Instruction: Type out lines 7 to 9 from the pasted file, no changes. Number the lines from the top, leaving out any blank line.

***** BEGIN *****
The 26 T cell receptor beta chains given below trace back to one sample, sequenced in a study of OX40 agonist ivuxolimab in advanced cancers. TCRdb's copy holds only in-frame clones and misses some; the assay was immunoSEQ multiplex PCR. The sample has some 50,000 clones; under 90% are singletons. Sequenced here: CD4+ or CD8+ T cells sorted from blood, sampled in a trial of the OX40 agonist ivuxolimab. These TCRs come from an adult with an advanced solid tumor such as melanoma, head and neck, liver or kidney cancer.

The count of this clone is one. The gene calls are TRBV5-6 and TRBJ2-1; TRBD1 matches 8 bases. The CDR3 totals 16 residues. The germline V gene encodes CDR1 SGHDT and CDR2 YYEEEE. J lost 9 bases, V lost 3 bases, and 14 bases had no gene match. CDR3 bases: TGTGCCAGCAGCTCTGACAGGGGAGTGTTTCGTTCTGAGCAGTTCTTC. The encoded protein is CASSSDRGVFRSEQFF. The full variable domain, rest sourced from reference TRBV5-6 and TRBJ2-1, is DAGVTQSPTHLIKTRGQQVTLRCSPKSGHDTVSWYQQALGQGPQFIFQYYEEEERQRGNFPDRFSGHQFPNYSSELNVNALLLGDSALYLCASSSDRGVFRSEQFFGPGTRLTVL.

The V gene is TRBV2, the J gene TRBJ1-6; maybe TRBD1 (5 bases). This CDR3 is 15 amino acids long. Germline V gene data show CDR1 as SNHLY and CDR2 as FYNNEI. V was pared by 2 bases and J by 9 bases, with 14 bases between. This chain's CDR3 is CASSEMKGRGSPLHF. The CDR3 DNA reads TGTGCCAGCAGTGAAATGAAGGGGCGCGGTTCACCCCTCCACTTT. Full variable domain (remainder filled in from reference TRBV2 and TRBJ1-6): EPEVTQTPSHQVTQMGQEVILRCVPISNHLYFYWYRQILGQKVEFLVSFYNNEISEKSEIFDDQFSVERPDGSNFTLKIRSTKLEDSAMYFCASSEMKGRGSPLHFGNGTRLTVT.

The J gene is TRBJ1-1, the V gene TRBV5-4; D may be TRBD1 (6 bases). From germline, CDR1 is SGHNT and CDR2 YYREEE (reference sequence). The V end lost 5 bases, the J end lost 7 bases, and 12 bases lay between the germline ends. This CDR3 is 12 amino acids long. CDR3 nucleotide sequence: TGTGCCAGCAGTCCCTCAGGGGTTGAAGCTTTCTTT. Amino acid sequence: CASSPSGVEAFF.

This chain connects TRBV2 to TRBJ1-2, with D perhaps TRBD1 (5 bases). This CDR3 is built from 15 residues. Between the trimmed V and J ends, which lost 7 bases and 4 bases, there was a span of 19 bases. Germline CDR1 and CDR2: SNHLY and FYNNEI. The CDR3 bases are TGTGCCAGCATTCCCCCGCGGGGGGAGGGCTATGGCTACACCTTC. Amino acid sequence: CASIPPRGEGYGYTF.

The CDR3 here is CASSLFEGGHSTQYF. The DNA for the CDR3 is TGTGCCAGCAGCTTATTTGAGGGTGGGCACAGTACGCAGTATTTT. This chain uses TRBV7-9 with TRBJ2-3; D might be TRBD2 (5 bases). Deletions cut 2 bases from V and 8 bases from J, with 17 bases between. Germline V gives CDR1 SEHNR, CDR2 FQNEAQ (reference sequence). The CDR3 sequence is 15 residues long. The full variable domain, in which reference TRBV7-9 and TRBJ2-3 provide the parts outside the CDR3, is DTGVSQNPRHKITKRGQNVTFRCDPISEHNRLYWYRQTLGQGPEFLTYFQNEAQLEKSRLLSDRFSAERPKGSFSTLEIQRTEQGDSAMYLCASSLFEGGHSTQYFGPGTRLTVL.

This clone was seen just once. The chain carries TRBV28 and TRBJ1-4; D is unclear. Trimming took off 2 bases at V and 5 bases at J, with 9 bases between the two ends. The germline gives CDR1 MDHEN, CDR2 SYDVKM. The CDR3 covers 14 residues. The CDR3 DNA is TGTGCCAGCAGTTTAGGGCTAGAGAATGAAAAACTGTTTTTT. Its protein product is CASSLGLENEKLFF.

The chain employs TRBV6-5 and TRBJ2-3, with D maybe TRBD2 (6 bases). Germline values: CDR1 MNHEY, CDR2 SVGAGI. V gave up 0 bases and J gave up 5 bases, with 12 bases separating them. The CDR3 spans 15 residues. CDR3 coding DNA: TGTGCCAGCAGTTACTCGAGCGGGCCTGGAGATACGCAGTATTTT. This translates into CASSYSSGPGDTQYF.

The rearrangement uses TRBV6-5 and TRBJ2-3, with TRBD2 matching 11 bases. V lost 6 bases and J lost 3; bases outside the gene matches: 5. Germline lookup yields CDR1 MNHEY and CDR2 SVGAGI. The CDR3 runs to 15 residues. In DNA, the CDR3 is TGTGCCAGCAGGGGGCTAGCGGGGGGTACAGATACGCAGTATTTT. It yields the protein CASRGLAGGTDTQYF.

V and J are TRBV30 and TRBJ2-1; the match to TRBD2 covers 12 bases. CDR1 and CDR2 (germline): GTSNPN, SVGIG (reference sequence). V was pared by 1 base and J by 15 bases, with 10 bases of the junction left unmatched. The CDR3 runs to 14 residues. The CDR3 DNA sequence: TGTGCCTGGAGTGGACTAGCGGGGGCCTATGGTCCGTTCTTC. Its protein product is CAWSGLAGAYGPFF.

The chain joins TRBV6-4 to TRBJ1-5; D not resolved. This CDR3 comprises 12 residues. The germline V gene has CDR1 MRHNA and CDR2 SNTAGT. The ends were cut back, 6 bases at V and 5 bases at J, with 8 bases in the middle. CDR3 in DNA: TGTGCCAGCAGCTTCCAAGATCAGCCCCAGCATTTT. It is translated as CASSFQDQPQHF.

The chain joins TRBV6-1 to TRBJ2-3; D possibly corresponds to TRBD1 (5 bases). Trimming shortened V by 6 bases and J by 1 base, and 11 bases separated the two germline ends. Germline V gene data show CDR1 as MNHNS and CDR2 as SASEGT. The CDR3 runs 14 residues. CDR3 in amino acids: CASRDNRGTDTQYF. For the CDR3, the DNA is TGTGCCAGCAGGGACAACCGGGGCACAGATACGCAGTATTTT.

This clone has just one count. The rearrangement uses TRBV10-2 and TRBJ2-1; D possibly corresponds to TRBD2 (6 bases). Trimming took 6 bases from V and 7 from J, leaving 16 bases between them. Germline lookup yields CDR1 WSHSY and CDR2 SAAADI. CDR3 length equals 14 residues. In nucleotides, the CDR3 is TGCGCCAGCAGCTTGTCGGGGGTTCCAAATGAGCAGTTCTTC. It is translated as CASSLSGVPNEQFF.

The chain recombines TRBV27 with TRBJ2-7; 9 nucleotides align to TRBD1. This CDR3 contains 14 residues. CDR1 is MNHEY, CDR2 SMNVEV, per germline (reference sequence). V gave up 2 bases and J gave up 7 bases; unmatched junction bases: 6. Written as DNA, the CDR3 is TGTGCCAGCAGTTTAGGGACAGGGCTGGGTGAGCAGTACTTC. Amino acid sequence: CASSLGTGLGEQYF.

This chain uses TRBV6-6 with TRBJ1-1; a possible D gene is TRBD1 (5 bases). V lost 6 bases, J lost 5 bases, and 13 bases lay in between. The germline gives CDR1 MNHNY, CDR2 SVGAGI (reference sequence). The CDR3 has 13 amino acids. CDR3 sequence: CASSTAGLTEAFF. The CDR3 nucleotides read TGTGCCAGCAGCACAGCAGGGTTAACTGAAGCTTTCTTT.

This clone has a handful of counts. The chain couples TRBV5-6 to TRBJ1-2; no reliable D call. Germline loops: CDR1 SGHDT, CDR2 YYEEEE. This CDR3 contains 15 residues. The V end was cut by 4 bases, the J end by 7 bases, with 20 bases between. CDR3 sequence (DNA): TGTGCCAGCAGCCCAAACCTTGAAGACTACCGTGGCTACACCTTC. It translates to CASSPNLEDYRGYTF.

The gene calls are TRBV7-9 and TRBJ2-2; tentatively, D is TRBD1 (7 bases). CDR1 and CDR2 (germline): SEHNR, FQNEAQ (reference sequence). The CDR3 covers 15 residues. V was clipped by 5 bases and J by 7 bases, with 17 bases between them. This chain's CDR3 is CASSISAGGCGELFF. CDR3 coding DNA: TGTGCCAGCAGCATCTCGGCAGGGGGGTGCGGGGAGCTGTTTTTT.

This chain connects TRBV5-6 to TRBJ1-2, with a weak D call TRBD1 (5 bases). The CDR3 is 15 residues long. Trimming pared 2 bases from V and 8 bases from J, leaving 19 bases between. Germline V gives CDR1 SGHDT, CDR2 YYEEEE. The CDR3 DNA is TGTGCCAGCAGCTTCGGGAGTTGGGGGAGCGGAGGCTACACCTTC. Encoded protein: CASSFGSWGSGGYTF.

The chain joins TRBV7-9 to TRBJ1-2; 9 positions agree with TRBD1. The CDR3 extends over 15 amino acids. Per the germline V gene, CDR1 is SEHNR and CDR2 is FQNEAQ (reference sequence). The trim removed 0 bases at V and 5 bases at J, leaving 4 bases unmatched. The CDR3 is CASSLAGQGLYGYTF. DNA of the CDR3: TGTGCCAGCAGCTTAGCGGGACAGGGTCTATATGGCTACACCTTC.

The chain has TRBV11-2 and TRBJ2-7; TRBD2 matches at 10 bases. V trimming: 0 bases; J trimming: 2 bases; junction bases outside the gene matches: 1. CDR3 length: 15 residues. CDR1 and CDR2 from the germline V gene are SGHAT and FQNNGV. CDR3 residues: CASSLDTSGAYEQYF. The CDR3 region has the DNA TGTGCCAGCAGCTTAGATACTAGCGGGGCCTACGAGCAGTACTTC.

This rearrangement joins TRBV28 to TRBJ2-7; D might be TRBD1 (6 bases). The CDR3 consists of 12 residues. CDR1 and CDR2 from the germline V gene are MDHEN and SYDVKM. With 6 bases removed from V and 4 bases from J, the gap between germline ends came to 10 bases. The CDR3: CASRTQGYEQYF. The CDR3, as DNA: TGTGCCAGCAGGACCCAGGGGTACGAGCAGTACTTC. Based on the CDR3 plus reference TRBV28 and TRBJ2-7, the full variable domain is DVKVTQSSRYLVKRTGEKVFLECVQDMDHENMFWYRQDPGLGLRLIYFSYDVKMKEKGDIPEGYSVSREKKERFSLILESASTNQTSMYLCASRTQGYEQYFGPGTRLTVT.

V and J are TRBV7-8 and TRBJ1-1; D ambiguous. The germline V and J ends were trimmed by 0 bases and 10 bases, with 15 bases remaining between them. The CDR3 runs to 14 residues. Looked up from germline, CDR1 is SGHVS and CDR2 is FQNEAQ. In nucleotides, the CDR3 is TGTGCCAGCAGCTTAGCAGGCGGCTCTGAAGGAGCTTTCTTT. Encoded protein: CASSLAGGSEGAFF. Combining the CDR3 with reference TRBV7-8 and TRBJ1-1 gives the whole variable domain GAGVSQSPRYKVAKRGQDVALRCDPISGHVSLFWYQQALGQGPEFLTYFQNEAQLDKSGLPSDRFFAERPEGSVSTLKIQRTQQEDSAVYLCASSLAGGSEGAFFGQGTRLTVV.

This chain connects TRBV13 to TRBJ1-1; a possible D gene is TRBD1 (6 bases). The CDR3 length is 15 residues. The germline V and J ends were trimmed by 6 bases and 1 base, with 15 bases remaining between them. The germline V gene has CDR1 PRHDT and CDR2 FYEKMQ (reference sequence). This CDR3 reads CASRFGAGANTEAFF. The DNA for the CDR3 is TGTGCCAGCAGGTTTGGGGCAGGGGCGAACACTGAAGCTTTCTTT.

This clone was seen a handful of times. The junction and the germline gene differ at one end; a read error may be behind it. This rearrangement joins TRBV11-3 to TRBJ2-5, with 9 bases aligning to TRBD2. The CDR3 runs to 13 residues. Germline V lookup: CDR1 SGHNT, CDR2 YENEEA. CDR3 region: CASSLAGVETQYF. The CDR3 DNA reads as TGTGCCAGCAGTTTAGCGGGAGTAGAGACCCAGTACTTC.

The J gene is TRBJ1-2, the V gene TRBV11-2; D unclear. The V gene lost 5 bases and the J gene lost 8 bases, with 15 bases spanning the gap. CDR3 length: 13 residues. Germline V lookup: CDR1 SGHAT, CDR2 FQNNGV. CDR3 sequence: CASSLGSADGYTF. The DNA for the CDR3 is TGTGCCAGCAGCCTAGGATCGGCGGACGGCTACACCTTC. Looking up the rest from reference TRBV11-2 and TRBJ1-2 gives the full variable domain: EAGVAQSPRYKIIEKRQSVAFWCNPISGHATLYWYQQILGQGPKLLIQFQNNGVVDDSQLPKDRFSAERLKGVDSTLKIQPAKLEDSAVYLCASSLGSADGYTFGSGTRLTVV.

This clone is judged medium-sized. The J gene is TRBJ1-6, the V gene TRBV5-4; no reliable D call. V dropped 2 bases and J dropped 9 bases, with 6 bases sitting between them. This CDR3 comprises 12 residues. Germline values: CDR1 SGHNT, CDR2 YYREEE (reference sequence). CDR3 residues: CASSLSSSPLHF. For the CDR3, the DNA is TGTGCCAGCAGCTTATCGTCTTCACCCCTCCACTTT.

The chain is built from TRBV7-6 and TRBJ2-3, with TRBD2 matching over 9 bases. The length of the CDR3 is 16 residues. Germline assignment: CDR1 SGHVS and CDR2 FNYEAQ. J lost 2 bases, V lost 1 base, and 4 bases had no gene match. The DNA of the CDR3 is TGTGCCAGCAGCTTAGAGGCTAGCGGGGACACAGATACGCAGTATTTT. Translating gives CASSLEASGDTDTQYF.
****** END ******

This clone was seen just once. The chain carries TRBV28 and TRBJ1-4; D is unclear. Trimming took off 2 bases at V and 5 bases at J, with 9 bases between the two ends. The germline gives CDR1 MDHEN, CDR2 SYDVKM. The CDR3 covers 14 residues. The CDR3 DNA is TGTGCCAGCAGTTTAGGGCTAGAGAATGAAAAACTGTTTTTT. Its protein product is CASSLGLENEKLFF.

The chain employs TRBV6-5 and TRBJ2-3, with D maybe TRBD2 (6 bases). Germline values: CDR1 MNHEY, CDR2 SVGAGI. V gave up 0 bases and J gave up 5 bases, with 12 bases separating them. The CDR3 spans 15 residues. CDR3 coding DNA: TGTGCCAGCAGTTACTCGAGCGGGCCTGGAGATACGCAGTATTTT. This translates into CASSYSSGPGDTQYF.

The rearrangement uses TRBV6-5 and TRBJ2-3, with TRBD2 matching 11 bases. V lost 6 bases and J lost 3; bases outside the gene matches: 5. Germline lookup yields CDR1 MNHEY and CDR2 SVGAGI. The CDR3 runs to 15 residues. In DNA, the CDR3 is TGTGCCAGCAGGGGGCTAGCGGGGGGTACAGATACGCAGTATTTT. It yields the protein CASRGLAGGTDTQYF.